|Segment ID*||Intersection ID|
|Alternate Route Name*||Intersection Type|
|Route Type*||Date Opened to Traffic|
|Area Type*||Traffic Control Type|
|Date Opened to Traffic||Major Road AADT|
|Start Location*||Major Road AADT Year|
|End Location*||Minor Road AADT|
|Segment Length*||Minor Road AADT Year|
|Segment Direction||Intersection Leg ID|
|Roadway Class*||Leg Type|
|Median Type||Leg Segment ID|
|Two-Way vs. One-Way Operation*||RampID*|
|Number of Through Lanes*||Date Opened to Traffic|
|Interchange Influence Area on Mainline Freeway||Ramp Type|
|AADT Year*||Ramp AADT*|
|Ramp AADT Year|
*Highway Performance Monitoring System full extent elements are required on all Federal-aid highways and ramps located within the grade-separated interchanges, i.e., National Highway System (NHS) and all functional systems excluding rural minor collectors and locals.
The fundamental data elements are a basic set of elements an agency would need to conduct enhanced safety analyses regardless of the specific analysis tools used or methods applied. The elements are based on findings in the FHWA report “Background Report: Guidance for Roadway Safety Data to Support the Highways Safety Improvement Program (Background Report)” which is available on the FHWA web site at http://safety.fhwa.dot.gov/tools/data_tools/dcag.cfm. Definitions of fundamental data elements may be found in this Background Report. The fundamental data elements have the potential to support other safety and infrastructure programs, in addition to the HSIP.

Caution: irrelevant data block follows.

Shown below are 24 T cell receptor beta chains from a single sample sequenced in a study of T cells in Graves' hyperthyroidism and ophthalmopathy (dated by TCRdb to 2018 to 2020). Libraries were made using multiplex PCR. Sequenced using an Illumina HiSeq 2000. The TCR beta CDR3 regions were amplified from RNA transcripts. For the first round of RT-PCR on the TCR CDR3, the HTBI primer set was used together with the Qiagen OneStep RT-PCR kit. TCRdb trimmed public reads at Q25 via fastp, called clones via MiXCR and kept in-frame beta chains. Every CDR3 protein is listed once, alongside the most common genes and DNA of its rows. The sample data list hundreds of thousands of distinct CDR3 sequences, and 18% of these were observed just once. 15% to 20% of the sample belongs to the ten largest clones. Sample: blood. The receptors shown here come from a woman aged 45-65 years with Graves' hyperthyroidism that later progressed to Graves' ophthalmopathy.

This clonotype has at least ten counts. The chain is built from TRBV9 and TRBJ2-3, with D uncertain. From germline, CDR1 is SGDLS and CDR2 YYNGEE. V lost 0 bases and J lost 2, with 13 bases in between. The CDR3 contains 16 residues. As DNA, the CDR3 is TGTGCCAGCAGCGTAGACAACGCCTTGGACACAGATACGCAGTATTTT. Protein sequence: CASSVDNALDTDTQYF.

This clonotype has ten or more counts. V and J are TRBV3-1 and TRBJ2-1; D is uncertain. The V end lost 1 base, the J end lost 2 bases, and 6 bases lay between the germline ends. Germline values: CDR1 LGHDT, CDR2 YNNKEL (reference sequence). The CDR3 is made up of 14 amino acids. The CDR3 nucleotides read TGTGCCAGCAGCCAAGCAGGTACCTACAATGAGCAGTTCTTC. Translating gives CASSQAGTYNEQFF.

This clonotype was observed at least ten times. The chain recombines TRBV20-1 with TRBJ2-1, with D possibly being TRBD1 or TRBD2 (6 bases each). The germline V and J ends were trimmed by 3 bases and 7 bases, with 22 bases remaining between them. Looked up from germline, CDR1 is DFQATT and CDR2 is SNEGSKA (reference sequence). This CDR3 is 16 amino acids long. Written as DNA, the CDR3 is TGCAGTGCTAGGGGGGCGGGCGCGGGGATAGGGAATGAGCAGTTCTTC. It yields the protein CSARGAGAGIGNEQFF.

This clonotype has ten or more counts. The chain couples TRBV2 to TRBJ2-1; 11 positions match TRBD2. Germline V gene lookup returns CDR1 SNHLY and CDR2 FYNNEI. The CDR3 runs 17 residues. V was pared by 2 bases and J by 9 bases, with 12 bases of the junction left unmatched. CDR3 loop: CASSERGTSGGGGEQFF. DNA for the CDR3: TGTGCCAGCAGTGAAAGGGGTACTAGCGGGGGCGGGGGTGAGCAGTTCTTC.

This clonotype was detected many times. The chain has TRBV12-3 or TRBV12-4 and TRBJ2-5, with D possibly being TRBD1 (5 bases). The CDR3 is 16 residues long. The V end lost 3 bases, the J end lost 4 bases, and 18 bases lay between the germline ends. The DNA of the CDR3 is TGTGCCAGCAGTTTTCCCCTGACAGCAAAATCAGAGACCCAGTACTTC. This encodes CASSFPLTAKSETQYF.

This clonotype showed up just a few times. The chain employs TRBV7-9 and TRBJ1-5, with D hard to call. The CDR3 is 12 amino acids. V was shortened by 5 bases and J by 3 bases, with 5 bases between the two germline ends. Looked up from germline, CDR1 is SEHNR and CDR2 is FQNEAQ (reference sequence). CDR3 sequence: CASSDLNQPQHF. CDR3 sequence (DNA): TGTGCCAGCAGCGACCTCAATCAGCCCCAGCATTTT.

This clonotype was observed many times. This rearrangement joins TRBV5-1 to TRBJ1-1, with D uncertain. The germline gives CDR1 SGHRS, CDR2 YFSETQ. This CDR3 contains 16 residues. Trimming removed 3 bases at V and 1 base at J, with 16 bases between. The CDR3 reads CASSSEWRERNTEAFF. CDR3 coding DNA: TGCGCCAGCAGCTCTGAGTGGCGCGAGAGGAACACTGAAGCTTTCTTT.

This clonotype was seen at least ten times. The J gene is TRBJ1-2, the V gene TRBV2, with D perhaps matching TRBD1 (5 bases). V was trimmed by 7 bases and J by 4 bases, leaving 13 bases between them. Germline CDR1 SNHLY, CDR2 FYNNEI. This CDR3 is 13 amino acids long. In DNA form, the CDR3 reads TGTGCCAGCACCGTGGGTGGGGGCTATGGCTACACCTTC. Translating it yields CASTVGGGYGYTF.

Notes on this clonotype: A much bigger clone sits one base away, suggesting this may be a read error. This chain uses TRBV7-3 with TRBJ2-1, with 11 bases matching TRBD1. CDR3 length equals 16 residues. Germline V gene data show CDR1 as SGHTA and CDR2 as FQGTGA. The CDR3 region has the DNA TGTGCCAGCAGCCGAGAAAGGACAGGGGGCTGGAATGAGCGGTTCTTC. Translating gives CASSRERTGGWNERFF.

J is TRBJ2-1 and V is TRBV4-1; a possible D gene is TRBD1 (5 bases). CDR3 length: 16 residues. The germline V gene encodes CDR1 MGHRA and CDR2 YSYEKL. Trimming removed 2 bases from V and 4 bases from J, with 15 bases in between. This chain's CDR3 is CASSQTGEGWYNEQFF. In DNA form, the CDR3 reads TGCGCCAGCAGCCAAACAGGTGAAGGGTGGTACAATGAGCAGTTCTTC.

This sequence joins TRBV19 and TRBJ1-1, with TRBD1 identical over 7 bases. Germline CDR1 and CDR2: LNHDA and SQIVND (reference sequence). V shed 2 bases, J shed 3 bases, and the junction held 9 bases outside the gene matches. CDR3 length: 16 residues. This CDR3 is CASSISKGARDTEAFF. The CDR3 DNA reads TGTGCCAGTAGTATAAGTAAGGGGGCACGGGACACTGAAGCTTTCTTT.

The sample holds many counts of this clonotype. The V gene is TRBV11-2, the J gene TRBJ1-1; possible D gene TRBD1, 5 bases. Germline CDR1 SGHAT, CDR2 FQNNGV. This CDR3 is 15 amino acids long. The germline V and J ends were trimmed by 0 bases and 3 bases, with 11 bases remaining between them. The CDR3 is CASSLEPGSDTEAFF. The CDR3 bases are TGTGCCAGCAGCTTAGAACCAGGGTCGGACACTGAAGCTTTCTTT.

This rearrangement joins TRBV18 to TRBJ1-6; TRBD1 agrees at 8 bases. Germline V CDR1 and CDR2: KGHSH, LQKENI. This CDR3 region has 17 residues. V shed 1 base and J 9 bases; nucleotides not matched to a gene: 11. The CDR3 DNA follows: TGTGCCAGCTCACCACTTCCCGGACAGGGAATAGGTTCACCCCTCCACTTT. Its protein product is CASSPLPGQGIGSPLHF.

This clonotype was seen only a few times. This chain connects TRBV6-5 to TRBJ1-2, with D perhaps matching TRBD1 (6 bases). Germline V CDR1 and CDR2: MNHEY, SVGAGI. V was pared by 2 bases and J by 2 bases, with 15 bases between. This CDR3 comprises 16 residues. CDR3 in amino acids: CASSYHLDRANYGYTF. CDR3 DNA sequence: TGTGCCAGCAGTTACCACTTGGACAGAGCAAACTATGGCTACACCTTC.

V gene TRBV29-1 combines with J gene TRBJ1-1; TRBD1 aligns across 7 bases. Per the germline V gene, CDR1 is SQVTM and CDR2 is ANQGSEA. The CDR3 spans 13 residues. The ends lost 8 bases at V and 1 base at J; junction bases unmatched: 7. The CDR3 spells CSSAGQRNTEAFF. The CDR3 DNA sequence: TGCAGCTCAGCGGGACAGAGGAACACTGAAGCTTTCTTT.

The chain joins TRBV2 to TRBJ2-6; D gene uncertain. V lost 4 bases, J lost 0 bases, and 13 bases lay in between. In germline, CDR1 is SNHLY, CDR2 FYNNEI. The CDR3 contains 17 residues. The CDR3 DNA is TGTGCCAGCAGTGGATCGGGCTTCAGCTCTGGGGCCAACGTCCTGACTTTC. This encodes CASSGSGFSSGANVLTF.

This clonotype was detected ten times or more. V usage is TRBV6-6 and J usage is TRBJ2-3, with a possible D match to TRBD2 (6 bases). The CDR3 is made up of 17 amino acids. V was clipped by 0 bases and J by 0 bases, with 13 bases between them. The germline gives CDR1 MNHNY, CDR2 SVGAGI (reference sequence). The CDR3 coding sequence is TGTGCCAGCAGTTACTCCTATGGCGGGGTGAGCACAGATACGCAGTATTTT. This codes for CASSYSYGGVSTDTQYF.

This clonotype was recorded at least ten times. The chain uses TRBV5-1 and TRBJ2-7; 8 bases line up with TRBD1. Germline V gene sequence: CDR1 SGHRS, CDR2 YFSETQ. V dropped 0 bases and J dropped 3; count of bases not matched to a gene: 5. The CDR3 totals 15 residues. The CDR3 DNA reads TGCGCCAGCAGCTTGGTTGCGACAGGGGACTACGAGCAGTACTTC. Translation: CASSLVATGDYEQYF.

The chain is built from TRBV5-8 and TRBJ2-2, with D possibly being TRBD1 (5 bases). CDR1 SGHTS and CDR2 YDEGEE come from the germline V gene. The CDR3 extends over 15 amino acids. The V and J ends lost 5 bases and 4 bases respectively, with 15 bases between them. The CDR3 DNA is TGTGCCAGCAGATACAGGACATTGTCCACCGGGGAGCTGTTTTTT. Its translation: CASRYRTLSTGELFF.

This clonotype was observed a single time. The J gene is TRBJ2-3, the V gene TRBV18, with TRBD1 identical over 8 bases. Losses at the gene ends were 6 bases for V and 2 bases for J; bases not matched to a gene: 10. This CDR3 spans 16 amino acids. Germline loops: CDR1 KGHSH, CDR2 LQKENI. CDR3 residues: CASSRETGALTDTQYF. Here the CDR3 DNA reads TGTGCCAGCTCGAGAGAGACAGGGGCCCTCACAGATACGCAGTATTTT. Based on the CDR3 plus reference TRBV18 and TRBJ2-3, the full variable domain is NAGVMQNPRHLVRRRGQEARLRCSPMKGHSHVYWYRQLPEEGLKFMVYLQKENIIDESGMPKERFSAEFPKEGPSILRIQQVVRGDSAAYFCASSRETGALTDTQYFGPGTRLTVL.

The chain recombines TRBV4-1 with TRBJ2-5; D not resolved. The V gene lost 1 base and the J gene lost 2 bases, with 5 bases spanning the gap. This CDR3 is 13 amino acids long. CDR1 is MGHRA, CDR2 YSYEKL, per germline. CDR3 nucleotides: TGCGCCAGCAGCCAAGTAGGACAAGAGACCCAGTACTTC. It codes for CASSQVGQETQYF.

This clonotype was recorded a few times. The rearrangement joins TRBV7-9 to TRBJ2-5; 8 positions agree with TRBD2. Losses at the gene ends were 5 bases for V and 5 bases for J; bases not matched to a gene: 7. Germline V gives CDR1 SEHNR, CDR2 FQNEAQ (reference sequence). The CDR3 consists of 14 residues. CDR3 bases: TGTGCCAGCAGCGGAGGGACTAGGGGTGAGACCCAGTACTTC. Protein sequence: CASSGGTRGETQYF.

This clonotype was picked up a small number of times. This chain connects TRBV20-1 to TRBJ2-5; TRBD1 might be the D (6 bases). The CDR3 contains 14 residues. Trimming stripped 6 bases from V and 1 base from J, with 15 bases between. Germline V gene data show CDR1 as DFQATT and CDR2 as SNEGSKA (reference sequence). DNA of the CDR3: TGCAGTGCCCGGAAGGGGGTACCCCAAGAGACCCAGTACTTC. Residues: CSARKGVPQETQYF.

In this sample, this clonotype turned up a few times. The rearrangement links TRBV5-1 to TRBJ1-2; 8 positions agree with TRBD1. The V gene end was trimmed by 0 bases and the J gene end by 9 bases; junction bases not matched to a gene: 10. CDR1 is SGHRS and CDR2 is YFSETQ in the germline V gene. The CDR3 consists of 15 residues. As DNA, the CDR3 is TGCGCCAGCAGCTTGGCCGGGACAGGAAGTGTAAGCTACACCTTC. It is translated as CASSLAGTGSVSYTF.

Prerequisite Conditions for Fundamental Data Elements
As a prerequisite for collecting and using the fundamental data elements, States should have the ability to uniformly locate the collected roadway and traffic data elements to their common location referencing system (e.g. Linear Referencing System, Geographical Information System, etc.). The State referencing system should be inclusive of all public roadways within the State and have the ability to identify crash locations using the same referencing system.
While the fundamental data elements should be collected on all public roads, we recognize that resource limitations will likely not permit this comprehensive data collection in the near term. States should select their own methods for prioritizing the collection of the fundamental data elements based on their specific safety analysis needs, available resources and capabilities. To assist States in estimating their data collection costs, the “Market Analysis of Collecting Fundamental Roadway Data Elements to Support the Highway Safety Improvement Program,” is available on the FHWA website at http://safety.fhwa.dot.gov/tools/data_tools/dcag.cfm.This report should help States by providing some basic unit cost estimates for roadway data collection.